Millennials or Generation Y are folks born between 1980 and 1994.
But...geez this bunch cops a great deal of criticism as a workforce from just about every employer I know.
Unflattering terms like lazy, entitled or disloyal are often words spoken by business owners who have employed Millennials.
Whilst there is no doubt Millennials, like each generation, are totally different, I believe these terms more reflect the fact that employers simply haven't merely adjusted how they manage their workforce over time and don't understand them.
More importantly, as business owners, there is no point complaining as Millennials will make up over half of the manpower by 2050.
So you may be able to avoid hiring them in 2019 however in years to come, you will have no more choice.
So let us check out some of the biggest stigmas of Millennials as employees.
When Time Magazine published an article in 2013 Millennials: The Me Me Me Generation by American journalist Joel Stein, it caused quite the stir. Time even put the article on its cover, a nice way to sell magazines through the uproar.
Joel didn't mince his words calling Millennials a word but LAZY was perhaps his central theme throughout the article.
So what's the reality of Joel's comments?
In my view, sure Millennials can be lazy. But, in my experience, so can most generations of employees.
The fact is that Millennials see work differently from previous generations.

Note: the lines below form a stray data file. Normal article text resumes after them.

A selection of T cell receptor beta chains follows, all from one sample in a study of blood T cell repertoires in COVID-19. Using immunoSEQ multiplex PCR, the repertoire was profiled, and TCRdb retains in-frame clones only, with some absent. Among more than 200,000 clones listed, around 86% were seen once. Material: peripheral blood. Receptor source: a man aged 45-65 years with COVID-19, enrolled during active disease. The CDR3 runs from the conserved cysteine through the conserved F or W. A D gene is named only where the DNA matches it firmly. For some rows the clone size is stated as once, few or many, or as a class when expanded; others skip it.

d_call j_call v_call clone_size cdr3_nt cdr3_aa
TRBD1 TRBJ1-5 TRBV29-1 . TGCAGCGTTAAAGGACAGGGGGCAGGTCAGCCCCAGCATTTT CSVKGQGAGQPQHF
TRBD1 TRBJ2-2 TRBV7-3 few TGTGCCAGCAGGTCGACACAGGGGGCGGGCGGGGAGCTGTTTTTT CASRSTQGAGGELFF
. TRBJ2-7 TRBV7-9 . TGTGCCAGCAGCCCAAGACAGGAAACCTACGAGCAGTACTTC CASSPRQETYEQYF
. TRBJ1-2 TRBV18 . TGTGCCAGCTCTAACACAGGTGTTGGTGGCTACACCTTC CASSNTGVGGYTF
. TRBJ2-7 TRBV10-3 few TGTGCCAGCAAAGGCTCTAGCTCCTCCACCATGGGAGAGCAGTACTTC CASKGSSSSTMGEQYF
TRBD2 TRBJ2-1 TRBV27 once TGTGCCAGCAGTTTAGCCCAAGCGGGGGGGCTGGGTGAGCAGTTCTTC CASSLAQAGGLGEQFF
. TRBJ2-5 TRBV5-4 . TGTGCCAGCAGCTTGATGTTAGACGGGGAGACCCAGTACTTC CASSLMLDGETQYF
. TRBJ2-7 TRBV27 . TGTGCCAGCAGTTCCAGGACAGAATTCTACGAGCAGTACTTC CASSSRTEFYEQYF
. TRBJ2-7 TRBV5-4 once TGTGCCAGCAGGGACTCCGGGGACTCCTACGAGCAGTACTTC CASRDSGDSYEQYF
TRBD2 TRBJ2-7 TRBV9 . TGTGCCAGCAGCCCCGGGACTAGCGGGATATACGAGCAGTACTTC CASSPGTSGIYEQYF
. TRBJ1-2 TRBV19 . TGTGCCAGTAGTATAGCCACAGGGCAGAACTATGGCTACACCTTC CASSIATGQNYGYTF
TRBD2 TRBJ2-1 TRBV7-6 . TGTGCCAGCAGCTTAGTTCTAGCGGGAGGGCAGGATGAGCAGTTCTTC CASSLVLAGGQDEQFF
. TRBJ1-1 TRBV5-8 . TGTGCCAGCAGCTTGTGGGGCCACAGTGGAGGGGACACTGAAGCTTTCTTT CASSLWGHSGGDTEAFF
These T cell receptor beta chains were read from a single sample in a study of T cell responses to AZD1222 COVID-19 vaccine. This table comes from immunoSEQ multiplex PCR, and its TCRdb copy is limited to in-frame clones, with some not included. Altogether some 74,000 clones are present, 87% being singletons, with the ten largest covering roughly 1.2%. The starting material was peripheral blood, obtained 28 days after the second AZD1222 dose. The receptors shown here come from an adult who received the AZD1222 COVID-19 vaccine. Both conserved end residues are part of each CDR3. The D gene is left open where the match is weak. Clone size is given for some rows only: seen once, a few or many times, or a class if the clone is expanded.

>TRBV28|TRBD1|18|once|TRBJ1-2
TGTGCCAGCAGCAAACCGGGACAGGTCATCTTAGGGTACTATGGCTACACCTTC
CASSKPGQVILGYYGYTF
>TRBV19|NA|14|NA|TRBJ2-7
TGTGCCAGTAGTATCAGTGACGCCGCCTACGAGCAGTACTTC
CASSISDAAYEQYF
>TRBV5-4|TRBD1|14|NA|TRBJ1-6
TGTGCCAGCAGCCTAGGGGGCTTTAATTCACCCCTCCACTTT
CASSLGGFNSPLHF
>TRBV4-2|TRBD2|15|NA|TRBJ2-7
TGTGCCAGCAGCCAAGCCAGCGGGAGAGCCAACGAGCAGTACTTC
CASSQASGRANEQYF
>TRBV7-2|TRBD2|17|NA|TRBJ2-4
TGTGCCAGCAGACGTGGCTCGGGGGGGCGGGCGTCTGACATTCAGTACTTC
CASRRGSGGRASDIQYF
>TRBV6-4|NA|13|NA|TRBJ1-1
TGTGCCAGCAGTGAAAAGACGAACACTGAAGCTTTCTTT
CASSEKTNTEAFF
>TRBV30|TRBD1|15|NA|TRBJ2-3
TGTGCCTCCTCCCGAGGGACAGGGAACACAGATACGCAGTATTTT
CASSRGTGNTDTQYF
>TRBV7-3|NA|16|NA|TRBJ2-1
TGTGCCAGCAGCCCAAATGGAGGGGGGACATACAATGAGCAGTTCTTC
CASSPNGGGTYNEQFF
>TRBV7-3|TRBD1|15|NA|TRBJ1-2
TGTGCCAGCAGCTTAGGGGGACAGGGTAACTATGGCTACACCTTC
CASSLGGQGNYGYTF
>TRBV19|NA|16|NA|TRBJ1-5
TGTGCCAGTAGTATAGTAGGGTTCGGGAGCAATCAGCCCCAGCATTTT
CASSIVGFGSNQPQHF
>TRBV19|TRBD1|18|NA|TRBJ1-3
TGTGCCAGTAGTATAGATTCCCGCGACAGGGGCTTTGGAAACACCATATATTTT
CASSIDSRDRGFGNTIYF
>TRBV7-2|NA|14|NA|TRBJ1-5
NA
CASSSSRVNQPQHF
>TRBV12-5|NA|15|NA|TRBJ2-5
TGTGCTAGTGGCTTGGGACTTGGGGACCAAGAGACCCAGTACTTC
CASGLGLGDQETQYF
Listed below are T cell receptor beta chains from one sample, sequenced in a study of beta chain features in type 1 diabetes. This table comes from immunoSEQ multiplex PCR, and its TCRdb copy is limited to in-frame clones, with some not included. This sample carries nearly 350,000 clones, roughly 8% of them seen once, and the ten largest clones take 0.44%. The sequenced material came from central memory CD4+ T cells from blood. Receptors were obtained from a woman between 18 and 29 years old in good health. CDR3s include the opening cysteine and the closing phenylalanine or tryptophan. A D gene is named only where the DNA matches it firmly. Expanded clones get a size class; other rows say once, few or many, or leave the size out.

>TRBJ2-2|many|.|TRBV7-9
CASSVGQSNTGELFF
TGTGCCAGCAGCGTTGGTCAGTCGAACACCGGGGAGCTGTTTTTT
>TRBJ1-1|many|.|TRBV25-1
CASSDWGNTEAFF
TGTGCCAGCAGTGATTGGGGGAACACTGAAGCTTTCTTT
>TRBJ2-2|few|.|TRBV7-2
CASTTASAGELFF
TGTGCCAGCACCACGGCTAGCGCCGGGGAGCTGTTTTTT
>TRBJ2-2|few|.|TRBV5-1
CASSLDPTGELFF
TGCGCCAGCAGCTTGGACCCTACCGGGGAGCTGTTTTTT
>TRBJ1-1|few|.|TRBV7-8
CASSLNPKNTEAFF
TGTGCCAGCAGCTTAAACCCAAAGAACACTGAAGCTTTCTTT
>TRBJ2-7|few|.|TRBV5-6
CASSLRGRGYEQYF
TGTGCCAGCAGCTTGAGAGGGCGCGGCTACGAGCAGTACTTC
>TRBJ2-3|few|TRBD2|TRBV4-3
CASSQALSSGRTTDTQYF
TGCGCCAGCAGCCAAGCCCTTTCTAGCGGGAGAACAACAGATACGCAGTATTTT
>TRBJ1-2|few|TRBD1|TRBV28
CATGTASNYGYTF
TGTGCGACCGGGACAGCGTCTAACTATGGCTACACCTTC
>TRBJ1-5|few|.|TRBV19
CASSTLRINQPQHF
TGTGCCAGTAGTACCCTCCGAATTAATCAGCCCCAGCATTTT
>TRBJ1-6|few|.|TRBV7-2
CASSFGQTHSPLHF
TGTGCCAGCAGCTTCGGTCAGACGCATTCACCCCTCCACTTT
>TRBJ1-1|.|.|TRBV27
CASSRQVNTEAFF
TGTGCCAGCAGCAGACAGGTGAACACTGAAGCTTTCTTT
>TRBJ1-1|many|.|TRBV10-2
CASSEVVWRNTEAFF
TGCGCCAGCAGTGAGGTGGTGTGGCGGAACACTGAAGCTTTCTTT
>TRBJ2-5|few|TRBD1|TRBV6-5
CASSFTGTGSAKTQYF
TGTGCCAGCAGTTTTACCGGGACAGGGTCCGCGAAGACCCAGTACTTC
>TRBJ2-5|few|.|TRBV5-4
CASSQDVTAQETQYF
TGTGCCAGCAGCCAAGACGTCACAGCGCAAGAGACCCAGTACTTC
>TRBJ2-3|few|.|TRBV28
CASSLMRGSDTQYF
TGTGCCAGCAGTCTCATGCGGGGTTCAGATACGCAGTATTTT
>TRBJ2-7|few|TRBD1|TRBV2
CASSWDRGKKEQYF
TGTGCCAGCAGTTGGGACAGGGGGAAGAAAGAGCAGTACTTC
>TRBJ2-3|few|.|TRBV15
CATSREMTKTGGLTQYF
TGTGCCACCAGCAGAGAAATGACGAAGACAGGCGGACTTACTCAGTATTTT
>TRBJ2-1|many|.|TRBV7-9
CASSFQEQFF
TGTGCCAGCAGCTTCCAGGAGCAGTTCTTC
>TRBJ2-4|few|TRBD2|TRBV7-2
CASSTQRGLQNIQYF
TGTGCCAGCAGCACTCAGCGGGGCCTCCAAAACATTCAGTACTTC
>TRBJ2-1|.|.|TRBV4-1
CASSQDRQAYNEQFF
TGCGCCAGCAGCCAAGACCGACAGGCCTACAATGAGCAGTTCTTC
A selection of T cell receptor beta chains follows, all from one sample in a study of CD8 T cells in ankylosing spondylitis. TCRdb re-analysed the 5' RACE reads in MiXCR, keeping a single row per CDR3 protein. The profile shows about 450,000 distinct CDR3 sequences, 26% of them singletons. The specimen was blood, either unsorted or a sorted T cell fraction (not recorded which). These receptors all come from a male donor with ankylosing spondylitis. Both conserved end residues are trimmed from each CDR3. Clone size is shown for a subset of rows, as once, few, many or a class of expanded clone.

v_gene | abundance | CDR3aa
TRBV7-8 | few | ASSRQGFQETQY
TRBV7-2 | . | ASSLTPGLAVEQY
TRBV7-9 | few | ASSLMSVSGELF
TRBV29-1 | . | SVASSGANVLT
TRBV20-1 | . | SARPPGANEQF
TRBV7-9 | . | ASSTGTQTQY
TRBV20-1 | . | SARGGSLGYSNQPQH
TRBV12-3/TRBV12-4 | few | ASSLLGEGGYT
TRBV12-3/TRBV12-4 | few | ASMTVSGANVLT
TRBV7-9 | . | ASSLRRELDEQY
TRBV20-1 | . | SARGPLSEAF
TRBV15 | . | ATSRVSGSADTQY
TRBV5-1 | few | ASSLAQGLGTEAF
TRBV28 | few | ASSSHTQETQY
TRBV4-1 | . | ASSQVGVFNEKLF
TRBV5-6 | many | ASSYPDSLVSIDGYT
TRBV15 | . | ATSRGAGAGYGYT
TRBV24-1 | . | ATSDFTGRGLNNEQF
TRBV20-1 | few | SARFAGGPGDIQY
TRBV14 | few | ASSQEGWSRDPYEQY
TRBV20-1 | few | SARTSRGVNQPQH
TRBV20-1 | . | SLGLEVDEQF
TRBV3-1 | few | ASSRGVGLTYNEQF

They grew up with books like The 4 Hour Workweek and movements like The Minimalists, both which encourage their young audience to focus on being efficient and focus on enjoying life.
So whilst millennials can be lazy, careful you don't judge them for slacking off when perhaps they are working smartly. It may be the case.
Ouch. No one likes to be called entitled but this is another common term to describe Millennials.
Employers often have the view that this generation has expectations of their employment that is simply too high, especially when they are just starting and well....should be just grateful to have a paycheck.
But, in my view, the truth is rather than entitlement, Millennials are not willing to settle for mediocre careers – they’re working hard to find work that they are passionate, even if it means doing a boring job on the side.
As employers, we may not like this fact, but to keep Millennials engaged, we need to make their job satisfying if nothing else. This includes opportunities to grow, learn and feel like they are making a difference.
Again....fairly the harsh stigma that Millennials cop.
So what do employers mean when they use the term disloyal? Usually, it means they are job hoppers, regularly changing employment.
So what is true is that the Deloitte: 2018 Millennial Survey clearly showed two out of three millennials were planning to leave their current employer in the next 12 months.
However, global research on job tenure also shows that this desire to change jobs is the same for people in their 20's today as in the 1980s.
The reality is, young people, starting in the workforce are still learning what they want to do with their lives and so are much more open to trying different jobs on their quest.
This makes the "compulsive job hopper" label true for all recent generations in their 20's, not just Millennials.
So there you have it. Fact from fiction.
Millennials are undoubtedly unique and come with a new set of challenges for managers, but this has been true for every generation in history.
Who knows what will happen with the Generation Z group who will be joining the workforce shortly. They are likely to shake things up even more!
My advice is that if you try to understand, embrace and be open to being flexible in your management style and you will find that Millennials can be some of your best employees.
Founder and CEO